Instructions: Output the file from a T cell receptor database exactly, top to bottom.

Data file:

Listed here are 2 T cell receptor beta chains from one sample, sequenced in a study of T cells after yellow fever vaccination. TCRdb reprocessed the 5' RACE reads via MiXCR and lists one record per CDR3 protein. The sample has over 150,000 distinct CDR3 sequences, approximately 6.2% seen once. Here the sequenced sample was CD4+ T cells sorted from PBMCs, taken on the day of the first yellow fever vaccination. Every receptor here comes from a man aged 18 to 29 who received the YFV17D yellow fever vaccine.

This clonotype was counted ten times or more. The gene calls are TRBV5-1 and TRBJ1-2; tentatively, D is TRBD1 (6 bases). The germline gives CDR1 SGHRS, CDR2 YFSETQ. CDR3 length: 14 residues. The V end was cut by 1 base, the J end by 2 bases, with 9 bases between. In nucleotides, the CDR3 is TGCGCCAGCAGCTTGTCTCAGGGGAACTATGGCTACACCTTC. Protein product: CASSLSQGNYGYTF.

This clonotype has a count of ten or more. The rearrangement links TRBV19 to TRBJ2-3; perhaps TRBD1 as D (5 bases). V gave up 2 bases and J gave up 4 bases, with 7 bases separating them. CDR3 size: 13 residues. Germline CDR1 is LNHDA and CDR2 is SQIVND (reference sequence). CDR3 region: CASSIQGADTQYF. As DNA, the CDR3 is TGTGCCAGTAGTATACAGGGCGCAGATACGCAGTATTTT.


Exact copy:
Listed here are 2 T cell receptor beta chains from one sample, sequenced in a study of T cells after yellow fever vaccination. TCRdb reprocessed the 5' RACE reads via MiXCR and lists one record per CDR3 protein. The sample has over 150,000 distinct CDR3 sequences, approximately 6.2% seen once. Here the sequenced sample was CD4+ T cells sorted from PBMCs, taken on the day of the first yellow fever vaccination. Every receptor here comes from a man aged 18 to 29 who received the YFV17D yellow fever vaccine.

This clonotype was counted ten times or more. The gene calls are TRBV5-1 and TRBJ1-2; tentatively, D is TRBD1 (6 bases). The germline gives CDR1 SGHRS, CDR2 YFSETQ. CDR3 length: 14 residues. The V end was cut by 1 base, the J end by 2 bases, with 9 bases between. In nucleotides, the CDR3 is TGCGCCAGCAGCTTGTCTCAGGGGAACTATGGCTACACCTTC. Protein product: CASSLSQGNYGYTF.

This clonotype has a count of ten or more. The rearrangement links TRBV19 to TRBJ2-3; perhaps TRBD1 as D (5 bases). V gave up 2 bases and J gave up 4 bases, with 7 bases separating them. CDR3 size: 13 residues. Germline CDR1 is LNHDA and CDR2 is SQIVND (reference sequence). CDR3 region: CASSIQGADTQYF. As DNA, the CDR3 is TGTGCCAGTAGTATACAGGGCGCAGATACGCAGTATTTT.